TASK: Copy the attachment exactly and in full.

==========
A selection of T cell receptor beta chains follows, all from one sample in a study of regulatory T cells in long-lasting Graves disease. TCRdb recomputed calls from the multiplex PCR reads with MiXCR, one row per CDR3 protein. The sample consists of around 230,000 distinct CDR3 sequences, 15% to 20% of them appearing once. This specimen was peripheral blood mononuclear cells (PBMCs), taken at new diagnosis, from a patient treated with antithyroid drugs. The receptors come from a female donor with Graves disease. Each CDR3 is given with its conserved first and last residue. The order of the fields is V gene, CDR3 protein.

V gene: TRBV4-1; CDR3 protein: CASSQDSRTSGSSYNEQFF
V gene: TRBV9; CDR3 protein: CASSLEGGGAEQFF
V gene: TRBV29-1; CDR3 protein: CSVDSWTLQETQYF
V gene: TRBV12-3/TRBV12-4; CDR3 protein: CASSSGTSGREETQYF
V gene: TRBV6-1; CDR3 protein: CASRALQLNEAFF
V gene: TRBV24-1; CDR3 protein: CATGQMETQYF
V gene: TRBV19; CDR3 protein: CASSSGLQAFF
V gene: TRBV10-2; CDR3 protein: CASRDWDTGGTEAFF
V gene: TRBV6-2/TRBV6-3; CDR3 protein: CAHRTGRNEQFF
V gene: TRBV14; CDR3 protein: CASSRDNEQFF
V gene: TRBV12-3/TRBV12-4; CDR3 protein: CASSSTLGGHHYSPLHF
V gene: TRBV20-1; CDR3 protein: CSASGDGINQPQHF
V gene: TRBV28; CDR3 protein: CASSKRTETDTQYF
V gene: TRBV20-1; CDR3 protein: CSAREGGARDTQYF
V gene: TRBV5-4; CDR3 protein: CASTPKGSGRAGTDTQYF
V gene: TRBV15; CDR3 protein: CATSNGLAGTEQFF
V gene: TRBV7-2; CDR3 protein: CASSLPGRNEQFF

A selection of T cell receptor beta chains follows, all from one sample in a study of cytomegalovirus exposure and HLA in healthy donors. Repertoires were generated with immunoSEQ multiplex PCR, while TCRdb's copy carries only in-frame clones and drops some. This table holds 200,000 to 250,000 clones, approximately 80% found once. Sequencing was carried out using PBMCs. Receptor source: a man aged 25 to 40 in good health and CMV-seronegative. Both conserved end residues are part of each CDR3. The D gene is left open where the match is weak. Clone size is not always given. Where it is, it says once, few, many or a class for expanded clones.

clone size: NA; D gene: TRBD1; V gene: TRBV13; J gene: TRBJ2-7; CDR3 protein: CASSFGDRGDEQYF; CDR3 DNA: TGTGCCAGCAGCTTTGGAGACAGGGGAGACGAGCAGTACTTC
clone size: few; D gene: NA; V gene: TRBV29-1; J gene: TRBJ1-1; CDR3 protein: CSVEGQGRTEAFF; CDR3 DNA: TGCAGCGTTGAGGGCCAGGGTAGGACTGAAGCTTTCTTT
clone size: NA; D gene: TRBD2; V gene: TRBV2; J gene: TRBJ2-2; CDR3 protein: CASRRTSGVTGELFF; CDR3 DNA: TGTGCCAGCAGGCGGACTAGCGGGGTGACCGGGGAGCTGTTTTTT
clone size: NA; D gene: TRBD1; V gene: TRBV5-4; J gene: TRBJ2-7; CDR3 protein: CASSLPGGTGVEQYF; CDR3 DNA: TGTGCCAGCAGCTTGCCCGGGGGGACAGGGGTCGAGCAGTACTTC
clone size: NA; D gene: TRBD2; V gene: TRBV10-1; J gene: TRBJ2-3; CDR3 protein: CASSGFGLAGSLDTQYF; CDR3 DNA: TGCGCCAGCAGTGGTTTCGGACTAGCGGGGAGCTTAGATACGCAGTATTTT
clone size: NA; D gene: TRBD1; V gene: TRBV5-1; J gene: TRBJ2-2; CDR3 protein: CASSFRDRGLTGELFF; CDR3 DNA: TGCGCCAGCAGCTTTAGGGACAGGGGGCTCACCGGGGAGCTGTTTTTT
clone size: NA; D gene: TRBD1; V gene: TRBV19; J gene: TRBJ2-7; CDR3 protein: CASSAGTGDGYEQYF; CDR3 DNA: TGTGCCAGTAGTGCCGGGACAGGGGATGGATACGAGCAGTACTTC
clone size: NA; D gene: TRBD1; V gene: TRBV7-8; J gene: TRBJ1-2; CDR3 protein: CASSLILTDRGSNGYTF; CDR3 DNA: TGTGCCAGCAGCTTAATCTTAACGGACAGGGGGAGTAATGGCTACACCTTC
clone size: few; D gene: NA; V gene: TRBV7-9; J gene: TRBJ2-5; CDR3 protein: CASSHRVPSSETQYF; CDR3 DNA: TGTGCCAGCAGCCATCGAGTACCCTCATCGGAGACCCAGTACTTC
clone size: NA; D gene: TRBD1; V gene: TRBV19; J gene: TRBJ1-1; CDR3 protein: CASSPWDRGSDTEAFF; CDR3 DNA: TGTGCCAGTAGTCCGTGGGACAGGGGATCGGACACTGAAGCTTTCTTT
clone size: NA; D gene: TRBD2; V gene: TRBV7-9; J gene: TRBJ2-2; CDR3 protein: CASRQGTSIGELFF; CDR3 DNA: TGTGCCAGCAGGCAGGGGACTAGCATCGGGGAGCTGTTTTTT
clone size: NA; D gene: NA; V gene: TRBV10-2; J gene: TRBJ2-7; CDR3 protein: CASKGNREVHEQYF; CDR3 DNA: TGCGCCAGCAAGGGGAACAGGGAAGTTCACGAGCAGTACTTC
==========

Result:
A selection of T cell receptor beta chains follows, all from one sample in a study of regulatory T cells in long-lasting Graves disease. TCRdb recomputed calls from the multiplex PCR reads with MiXCR, one row per CDR3 protein. The sample consists of around 230,000 distinct CDR3 sequences, 15% to 20% of them appearing once. This specimen was peripheral blood mononuclear cells (PBMCs), taken at new diagnosis, from a patient treated with antithyroid drugs. The receptors come from a female donor with Graves disease. Each CDR3 is given with its conserved first and last residue. The order of the fields is V gene, CDR3 protein.

V gene: TRBV4-1; CDR3 protein: CASSQDSRTSGSSYNEQFF
V gene: TRBV9; CDR3 protein: CASSLEGGGAEQFF
V gene: TRBV29-1; CDR3 protein: CSVDSWTLQETQYF
V gene: TRBV12-3/TRBV12-4; CDR3 protein: CASSSGTSGREETQYF
V gene: TRBV6-1; CDR3 protein: CASRALQLNEAFF
V gene: TRBV24-1; CDR3 protein: CATGQMETQYF
V gene: TRBV19; CDR3 protein: CASSSGLQAFF
V gene: TRBV10-2; CDR3 protein: CASRDWDTGGTEAFF
V gene: TRBV6-2/TRBV6-3; CDR3 protein: CAHRTGRNEQFF
V gene: TRBV14; CDR3 protein: CASSRDNEQFF
V gene: TRBV12-3/TRBV12-4; CDR3 protein: CASSSTLGGHHYSPLHF
V gene: TRBV20-1; CDR3 protein: CSASGDGINQPQHF
V gene: TRBV28; CDR3 protein: CASSKRTETDTQYF
V gene: TRBV20-1; CDR3 protein: CSAREGGARDTQYF
V gene: TRBV5-4; CDR3 protein: CASTPKGSGRAGTDTQYF
V gene: TRBV15; CDR3 protein: CATSNGLAGTEQFF
V gene: TRBV7-2; CDR3 protein: CASSLPGRNEQFF

A selection of T cell receptor beta chains follows, all from one sample in a study of cytomegalovirus exposure and HLA in healthy donors. Repertoires were generated with immunoSEQ multiplex PCR, while TCRdb's copy carries only in-frame clones and drops some. This table holds 200,000 to 250,000 clones, approximately 80% found once. Sequencing was carried out using PBMCs. Receptor source: a man aged 25 to 40 in good health and CMV-seronegative. Both conserved end residues are part of each CDR3. The D gene is left open where the match is weak. Clone size is not always given. Where it is, it says once, few, many or a class for expanded clones.

clone size: NA; D gene: TRBD1; V gene: TRBV13; J gene: TRBJ2-7; CDR3 protein: CASSFGDRGDEQYF; CDR3 DNA: TGTGCCAGCAGCTTTGGAGACAGGGGAGACGAGCAGTACTTC
clone size: few; D gene: NA; V gene: TRBV29-1; J gene: TRBJ1-1; CDR3 protein: CSVEGQGRTEAFF; CDR3 DNA: TGCAGCGTTGAGGGCCAGGGTAGGACTGAAGCTTTCTTT
clone size: NA; D gene: TRBD2; V gene: TRBV2; J gene: TRBJ2-2; CDR3 protein: CASRRTSGVTGELFF; CDR3 DNA: TGTGCCAGCAGGCGGACTAGCGGGGTGACCGGGGAGCTGTTTTTT
clone size: NA; D gene: TRBD1; V gene: TRBV5-4; J gene: TRBJ2-7; CDR3 protein: CASSLPGGTGVEQYF; CDR3 DNA: TGTGCCAGCAGCTTGCCCGGGGGGACAGGGGTCGAGCAGTACTTC
clone size: NA; D gene: TRBD2; V gene: TRBV10-1; J gene: TRBJ2-3; CDR3 protein: CASSGFGLAGSLDTQYF; CDR3 DNA: TGCGCCAGCAGTGGTTTCGGACTAGCGGGGAGCTTAGATACGCAGTATTTT
clone size: NA; D gene: TRBD1; V gene: TRBV5-1; J gene: TRBJ2-2; CDR3 protein: CASSFRDRGLTGELFF; CDR3 DNA: TGCGCCAGCAGCTTTAGGGACAGGGGGCTCACCGGGGAGCTGTTTTTT
clone size: NA; D gene: TRBD1; V gene: TRBV19; J gene: TRBJ2-7; CDR3 protein: CASSAGTGDGYEQYF; CDR3 DNA: TGTGCCAGTAGTGCCGGGACAGGGGATGGATACGAGCAGTACTTC
clone size: NA; D gene: TRBD1; V gene: TRBV7-8; J gene: TRBJ1-2; CDR3 protein: CASSLILTDRGSNGYTF; CDR3 DNA: TGTGCCAGCAGCTTAATCTTAACGGACAGGGGGAGTAATGGCTACACCTTC
clone size: few; D gene: NA; V gene: TRBV7-9; J gene: TRBJ2-5; CDR3 protein: CASSHRVPSSETQYF; CDR3 DNA: TGTGCCAGCAGCCATCGAGTACCCTCATCGGAGACCCAGTACTTC
clone size: NA; D gene: TRBD1; V gene: TRBV19; J gene: TRBJ1-1; CDR3 protein: CASSPWDRGSDTEAFF; CDR3 DNA: TGTGCCAGTAGTCCGTGGGACAGGGGATCGGACACTGAAGCTTTCTTT
clone size: NA; D gene: TRBD2; V gene: TRBV7-9; J gene: TRBJ2-2; CDR3 protein: CASRQGTSIGELFF; CDR3 DNA: TGTGCCAGCAGGCAGGGGACTAGCATCGGGGAGCTGTTTTTT
clone size: NA; D gene: NA; V gene: TRBV10-2; J gene: TRBJ2-7; CDR3 protein: CASKGNREVHEQYF; CDR3 DNA: TGCGCCAGCAAGGGGAACAGGGAAGTTCACGAGCAGTACTTC